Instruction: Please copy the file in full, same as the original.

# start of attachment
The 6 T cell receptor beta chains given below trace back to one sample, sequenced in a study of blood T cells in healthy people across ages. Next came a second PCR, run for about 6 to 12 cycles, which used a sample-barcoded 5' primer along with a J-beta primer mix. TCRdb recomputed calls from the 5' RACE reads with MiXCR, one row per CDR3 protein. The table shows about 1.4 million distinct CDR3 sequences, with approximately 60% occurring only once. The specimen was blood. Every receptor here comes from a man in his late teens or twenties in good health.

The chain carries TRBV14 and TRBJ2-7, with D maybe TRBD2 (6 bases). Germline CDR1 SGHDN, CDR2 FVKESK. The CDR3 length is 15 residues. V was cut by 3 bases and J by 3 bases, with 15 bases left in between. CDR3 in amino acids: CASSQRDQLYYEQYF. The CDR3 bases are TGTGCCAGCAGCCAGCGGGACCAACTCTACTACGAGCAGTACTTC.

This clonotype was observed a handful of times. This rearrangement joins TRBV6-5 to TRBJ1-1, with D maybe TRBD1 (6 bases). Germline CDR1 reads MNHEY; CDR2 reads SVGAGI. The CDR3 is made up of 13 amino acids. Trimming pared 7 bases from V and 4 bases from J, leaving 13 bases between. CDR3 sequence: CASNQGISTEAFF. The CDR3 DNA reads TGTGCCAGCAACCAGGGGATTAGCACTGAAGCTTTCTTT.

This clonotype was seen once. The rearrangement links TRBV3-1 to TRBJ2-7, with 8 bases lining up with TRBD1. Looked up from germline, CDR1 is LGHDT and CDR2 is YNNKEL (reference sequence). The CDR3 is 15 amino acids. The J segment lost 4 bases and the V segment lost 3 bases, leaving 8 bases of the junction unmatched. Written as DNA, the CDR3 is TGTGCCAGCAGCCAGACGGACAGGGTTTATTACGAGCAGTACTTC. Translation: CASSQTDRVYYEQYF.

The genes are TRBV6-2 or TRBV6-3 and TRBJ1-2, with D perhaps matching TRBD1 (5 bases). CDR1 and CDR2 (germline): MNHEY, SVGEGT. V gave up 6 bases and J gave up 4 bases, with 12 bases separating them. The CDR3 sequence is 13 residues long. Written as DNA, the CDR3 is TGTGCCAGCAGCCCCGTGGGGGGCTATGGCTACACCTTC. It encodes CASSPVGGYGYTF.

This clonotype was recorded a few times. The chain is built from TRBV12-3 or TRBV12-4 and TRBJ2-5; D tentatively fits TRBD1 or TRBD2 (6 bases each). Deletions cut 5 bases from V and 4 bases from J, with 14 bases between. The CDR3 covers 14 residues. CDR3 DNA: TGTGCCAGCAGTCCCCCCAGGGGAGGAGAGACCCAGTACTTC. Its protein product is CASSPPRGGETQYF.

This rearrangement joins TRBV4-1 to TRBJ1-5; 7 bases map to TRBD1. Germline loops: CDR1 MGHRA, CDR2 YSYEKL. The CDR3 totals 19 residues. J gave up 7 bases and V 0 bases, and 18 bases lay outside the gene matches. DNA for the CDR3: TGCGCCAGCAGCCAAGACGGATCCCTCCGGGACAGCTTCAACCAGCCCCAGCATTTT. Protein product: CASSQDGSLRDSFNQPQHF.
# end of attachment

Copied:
The 6 T cell receptor beta chains given below trace back to one sample, sequenced in a study of blood T cells in healthy people across ages. Next came a second PCR, run for about 6 to 12 cycles, which used a sample-barcoded 5' primer along with a J-beta primer mix. TCRdb recomputed calls from the 5' RACE reads with MiXCR, one row per CDR3 protein. The table shows about 1.4 million distinct CDR3 sequences, with approximately 60% occurring only once. The specimen was blood. Every receptor here comes from a man in his late teens or twenties in good health.

The chain carries TRBV14 and TRBJ2-7, with D maybe TRBD2 (6 bases). Germline CDR1 SGHDN, CDR2 FVKESK. The CDR3 length is 15 residues. V was cut by 3 bases and J by 3 bases, with 15 bases left in between. CDR3 in amino acids: CASSQRDQLYYEQYF. The CDR3 bases are TGTGCCAGCAGCCAGCGGGACCAACTCTACTACGAGCAGTACTTC.

This clonotype was observed a handful of times. This rearrangement joins TRBV6-5 to TRBJ1-1, with D maybe TRBD1 (6 bases). Germline CDR1 reads MNHEY; CDR2 reads SVGAGI. The CDR3 is made up of 13 amino acids. Trimming pared 7 bases from V and 4 bases from J, leaving 13 bases between. CDR3 sequence: CASNQGISTEAFF. The CDR3 DNA reads TGTGCCAGCAACCAGGGGATTAGCACTGAAGCTTTCTTT.

This clonotype was seen once. The rearrangement links TRBV3-1 to TRBJ2-7, with 8 bases lining up with TRBD1. Looked up from germline, CDR1 is LGHDT and CDR2 is YNNKEL (reference sequence). The CDR3 is 15 amino acids. The J segment lost 4 bases and the V segment lost 3 bases, leaving 8 bases of the junction unmatched. Written as DNA, the CDR3 is TGTGCCAGCAGCCAGACGGACAGGGTTTATTACGAGCAGTACTTC. Translation: CASSQTDRVYYEQYF.

The genes are TRBV6-2 or TRBV6-3 and TRBJ1-2, with D perhaps matching TRBD1 (5 bases). CDR1 and CDR2 (germline): MNHEY, SVGEGT. V gave up 6 bases and J gave up 4 bases, with 12 bases separating them. The CDR3 sequence is 13 residues long. Written as DNA, the CDR3 is TGTGCCAGCAGCCCCGTGGGGGGCTATGGCTACACCTTC. It encodes CASSPVGGYGYTF.

This clonotype was recorded a few times. The chain is built from TRBV12-3 or TRBV12-4 and TRBJ2-5; D tentatively fits TRBD1 or TRBD2 (6 bases each). Deletions cut 5 bases from V and 4 bases from J, with 14 bases between. The CDR3 covers 14 residues. CDR3 DNA: TGTGCCAGCAGTCCCCCCAGGGGAGGAGAGACCCAGTACTTC. Its protein product is CASSPPRGGETQYF.

This rearrangement joins TRBV4-1 to TRBJ1-5; 7 bases map to TRBD1. Germline loops: CDR1 MGHRA, CDR2 YSYEKL. The CDR3 totals 19 residues. J gave up 7 bases and V 0 bases, and 18 bases lay outside the gene matches. DNA for the CDR3: TGCGCCAGCAGCCAAGACGGATCCCTCCGGGACAGCTTCAACCAGCCCCAGCATTTT. Protein product: CASSQDGSLRDSFNQPQHF.